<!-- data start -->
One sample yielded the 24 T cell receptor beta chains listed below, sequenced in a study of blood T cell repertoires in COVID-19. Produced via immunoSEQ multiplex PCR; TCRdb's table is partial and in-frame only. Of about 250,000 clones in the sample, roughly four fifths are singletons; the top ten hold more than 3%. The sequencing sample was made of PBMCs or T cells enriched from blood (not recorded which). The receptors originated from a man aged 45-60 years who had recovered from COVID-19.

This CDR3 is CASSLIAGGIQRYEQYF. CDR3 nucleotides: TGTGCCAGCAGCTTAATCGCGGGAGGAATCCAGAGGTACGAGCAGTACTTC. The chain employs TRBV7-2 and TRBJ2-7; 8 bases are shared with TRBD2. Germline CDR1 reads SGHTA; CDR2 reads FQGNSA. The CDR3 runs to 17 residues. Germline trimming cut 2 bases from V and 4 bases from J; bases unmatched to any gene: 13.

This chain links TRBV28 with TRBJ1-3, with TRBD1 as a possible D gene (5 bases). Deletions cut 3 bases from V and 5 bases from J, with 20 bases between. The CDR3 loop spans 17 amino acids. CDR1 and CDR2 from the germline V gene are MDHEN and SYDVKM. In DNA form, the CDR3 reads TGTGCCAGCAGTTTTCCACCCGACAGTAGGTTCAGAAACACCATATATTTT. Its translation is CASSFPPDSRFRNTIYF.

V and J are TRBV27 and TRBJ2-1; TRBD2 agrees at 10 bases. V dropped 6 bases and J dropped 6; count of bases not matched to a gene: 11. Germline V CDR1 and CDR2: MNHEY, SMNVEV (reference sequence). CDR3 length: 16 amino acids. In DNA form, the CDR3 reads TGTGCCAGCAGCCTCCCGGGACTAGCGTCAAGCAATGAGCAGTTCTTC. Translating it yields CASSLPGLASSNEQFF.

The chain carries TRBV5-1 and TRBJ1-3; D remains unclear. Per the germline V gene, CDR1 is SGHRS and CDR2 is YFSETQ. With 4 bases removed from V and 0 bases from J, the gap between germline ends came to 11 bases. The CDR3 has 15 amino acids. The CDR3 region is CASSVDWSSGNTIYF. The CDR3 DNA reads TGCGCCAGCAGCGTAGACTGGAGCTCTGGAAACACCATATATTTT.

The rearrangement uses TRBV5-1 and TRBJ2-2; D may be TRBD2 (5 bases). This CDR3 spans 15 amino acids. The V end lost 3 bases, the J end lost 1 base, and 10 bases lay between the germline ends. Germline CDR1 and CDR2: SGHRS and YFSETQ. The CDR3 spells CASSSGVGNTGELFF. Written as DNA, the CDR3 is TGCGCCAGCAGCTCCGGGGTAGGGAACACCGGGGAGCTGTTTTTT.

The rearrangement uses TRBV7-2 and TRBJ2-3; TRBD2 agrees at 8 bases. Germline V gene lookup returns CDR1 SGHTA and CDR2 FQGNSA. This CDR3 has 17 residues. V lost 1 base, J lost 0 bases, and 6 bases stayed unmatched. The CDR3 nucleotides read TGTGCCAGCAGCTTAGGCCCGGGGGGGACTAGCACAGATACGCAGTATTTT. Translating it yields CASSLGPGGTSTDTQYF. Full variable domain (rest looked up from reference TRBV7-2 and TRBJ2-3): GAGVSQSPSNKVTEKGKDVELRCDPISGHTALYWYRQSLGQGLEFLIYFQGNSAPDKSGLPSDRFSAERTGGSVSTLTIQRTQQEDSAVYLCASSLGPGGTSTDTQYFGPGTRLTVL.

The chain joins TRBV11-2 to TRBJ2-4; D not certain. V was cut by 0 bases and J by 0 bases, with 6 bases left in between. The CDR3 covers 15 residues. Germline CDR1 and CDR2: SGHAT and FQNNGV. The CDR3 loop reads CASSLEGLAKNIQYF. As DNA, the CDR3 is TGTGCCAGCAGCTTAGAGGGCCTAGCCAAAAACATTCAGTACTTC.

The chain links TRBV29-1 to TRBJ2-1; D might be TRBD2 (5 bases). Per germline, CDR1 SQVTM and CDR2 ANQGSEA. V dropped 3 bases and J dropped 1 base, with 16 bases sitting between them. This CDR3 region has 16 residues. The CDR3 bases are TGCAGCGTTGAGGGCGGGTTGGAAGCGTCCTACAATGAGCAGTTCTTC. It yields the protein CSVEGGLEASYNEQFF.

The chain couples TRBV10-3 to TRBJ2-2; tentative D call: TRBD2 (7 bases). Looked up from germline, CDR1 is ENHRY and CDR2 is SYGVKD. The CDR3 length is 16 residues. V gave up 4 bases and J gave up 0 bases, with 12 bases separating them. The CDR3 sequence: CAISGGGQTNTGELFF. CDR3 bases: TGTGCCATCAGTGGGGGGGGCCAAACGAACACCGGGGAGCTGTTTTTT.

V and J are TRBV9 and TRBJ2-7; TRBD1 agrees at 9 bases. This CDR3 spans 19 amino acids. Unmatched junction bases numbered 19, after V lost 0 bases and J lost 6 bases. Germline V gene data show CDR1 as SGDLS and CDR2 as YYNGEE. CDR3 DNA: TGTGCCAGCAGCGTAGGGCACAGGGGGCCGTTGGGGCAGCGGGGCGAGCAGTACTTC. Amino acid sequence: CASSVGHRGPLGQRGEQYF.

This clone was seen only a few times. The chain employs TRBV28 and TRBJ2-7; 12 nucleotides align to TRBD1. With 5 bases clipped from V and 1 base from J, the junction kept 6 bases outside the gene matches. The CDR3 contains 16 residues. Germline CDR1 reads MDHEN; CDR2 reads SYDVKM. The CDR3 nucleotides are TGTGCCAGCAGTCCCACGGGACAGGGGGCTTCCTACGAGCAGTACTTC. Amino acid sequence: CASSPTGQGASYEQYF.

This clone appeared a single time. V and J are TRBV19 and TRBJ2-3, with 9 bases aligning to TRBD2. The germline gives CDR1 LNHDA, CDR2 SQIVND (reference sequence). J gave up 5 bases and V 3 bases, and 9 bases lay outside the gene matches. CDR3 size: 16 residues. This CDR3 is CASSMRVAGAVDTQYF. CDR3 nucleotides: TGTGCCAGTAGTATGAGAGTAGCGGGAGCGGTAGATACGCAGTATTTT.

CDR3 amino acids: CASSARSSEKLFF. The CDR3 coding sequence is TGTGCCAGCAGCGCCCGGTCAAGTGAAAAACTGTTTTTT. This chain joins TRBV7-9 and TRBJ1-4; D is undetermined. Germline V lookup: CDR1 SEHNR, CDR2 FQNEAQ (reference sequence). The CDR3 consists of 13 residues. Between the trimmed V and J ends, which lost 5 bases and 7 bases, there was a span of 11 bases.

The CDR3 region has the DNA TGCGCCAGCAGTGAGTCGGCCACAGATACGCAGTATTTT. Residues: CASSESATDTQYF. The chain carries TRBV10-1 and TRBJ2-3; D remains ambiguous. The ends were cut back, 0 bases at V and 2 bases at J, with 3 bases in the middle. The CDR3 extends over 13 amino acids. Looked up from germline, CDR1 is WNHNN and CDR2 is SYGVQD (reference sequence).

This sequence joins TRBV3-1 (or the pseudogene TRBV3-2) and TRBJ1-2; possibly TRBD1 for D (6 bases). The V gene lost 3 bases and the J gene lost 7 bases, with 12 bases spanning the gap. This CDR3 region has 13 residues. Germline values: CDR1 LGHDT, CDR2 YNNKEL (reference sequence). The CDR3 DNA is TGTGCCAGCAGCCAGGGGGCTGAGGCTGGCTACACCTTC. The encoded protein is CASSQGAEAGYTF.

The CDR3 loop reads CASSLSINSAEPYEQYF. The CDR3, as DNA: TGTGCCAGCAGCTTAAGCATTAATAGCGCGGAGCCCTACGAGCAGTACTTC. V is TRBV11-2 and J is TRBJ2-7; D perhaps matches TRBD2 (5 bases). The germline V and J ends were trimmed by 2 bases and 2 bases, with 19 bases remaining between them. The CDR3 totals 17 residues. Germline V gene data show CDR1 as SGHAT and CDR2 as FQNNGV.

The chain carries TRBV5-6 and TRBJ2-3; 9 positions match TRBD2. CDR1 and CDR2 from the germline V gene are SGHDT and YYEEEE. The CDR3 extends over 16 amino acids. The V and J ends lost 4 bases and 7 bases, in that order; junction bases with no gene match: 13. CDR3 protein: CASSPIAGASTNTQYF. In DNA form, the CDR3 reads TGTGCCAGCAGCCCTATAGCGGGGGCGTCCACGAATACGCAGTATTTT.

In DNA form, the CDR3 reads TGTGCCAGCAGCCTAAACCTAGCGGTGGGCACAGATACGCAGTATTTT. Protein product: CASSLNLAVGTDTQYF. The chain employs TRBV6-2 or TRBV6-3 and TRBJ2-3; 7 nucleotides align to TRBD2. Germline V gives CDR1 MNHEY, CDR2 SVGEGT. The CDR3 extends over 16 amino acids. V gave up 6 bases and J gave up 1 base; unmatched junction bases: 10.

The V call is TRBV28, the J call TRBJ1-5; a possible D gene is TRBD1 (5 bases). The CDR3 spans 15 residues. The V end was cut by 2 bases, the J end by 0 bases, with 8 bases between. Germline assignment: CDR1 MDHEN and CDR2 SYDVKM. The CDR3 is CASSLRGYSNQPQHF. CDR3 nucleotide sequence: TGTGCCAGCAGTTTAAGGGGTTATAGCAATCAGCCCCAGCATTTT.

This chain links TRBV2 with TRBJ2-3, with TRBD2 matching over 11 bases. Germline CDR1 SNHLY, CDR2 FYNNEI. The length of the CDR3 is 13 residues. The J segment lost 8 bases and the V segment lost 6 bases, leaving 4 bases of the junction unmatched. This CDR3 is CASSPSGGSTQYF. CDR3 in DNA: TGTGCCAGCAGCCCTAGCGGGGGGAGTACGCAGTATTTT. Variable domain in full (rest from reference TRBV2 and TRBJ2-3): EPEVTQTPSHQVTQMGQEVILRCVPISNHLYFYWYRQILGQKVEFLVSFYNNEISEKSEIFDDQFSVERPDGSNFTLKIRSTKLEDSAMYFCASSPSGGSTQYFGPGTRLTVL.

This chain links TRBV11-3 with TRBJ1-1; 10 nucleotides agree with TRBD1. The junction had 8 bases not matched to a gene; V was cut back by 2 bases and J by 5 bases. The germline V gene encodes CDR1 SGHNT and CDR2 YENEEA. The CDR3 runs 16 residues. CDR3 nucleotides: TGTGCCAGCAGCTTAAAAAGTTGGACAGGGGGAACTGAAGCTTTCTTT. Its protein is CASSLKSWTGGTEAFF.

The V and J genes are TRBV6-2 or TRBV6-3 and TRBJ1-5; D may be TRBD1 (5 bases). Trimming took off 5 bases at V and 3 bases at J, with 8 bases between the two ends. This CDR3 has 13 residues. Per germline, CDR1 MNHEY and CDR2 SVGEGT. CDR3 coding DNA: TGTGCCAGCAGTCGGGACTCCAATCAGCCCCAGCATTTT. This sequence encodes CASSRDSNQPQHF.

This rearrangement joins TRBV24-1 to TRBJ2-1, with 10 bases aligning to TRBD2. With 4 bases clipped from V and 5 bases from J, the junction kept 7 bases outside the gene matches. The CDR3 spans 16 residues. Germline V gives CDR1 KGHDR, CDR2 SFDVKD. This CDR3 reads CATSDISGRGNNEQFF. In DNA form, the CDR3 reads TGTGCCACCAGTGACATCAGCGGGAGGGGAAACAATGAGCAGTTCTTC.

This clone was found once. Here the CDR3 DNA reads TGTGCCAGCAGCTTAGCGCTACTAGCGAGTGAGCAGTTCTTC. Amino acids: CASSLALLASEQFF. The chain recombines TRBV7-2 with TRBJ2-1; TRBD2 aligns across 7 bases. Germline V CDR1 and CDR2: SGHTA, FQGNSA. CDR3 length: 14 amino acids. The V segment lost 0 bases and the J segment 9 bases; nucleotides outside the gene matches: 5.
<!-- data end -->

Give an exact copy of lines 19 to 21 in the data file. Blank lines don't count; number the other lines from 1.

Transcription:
In DNA form, the CDR3 reads TGTGCCAGCAGCCTAAACCTAGCGGTGGGCACAGATACGCAGTATTTT. Protein product: CASSLNLAVGTDTQYF. The chain employs TRBV6-2 or TRBV6-3 and TRBJ2-3; 7 nucleotides align to TRBD2. Germline V gives CDR1 MNHEY, CDR2 SVGEGT. The CDR3 extends over 16 amino acids. V gave up 6 bases and J gave up 1 base; unmatched junction bases: 10.

The V call is TRBV28, the J call TRBJ1-5; a possible D gene is TRBD1 (5 bases). The CDR3 spans 15 residues. The V end was cut by 2 bases, the J end by 0 bases, with 8 bases between. Germline assignment: CDR1 MDHEN and CDR2 SYDVKM. The CDR3 is CASSLRGYSNQPQHF. CDR3 nucleotide sequence: TGTGCCAGCAGTTTAAGGGGTTATAGCAATCAGCCCCAGCATTTT.

This chain links TRBV2 with TRBJ2-3, with TRBD2 matching over 11 bases. Germline CDR1 SNHLY, CDR2 FYNNEI. The length of the CDR3 is 13 residues. The J segment lost 8 bases and the V segment lost 6 bases, leaving 4 bases of the junction unmatched. This CDR3 is CASSPSGGSTQYF. CDR3 in DNA: TGTGCCAGCAGCCCTAGCGGGGGGAGTACGCAGTATTTT. Variable domain in full (rest from reference TRBV2 and TRBJ2-3): EPEVTQTPSHQVTQMGQEVILRCVPISNHLYFYWYRQILGQKVEFLVSFYNNEISEKSEIFDDQFSVERPDGSNFTLKIRSTKLEDSAMYFCASSPSGGSTQYFGPGTRLTVL.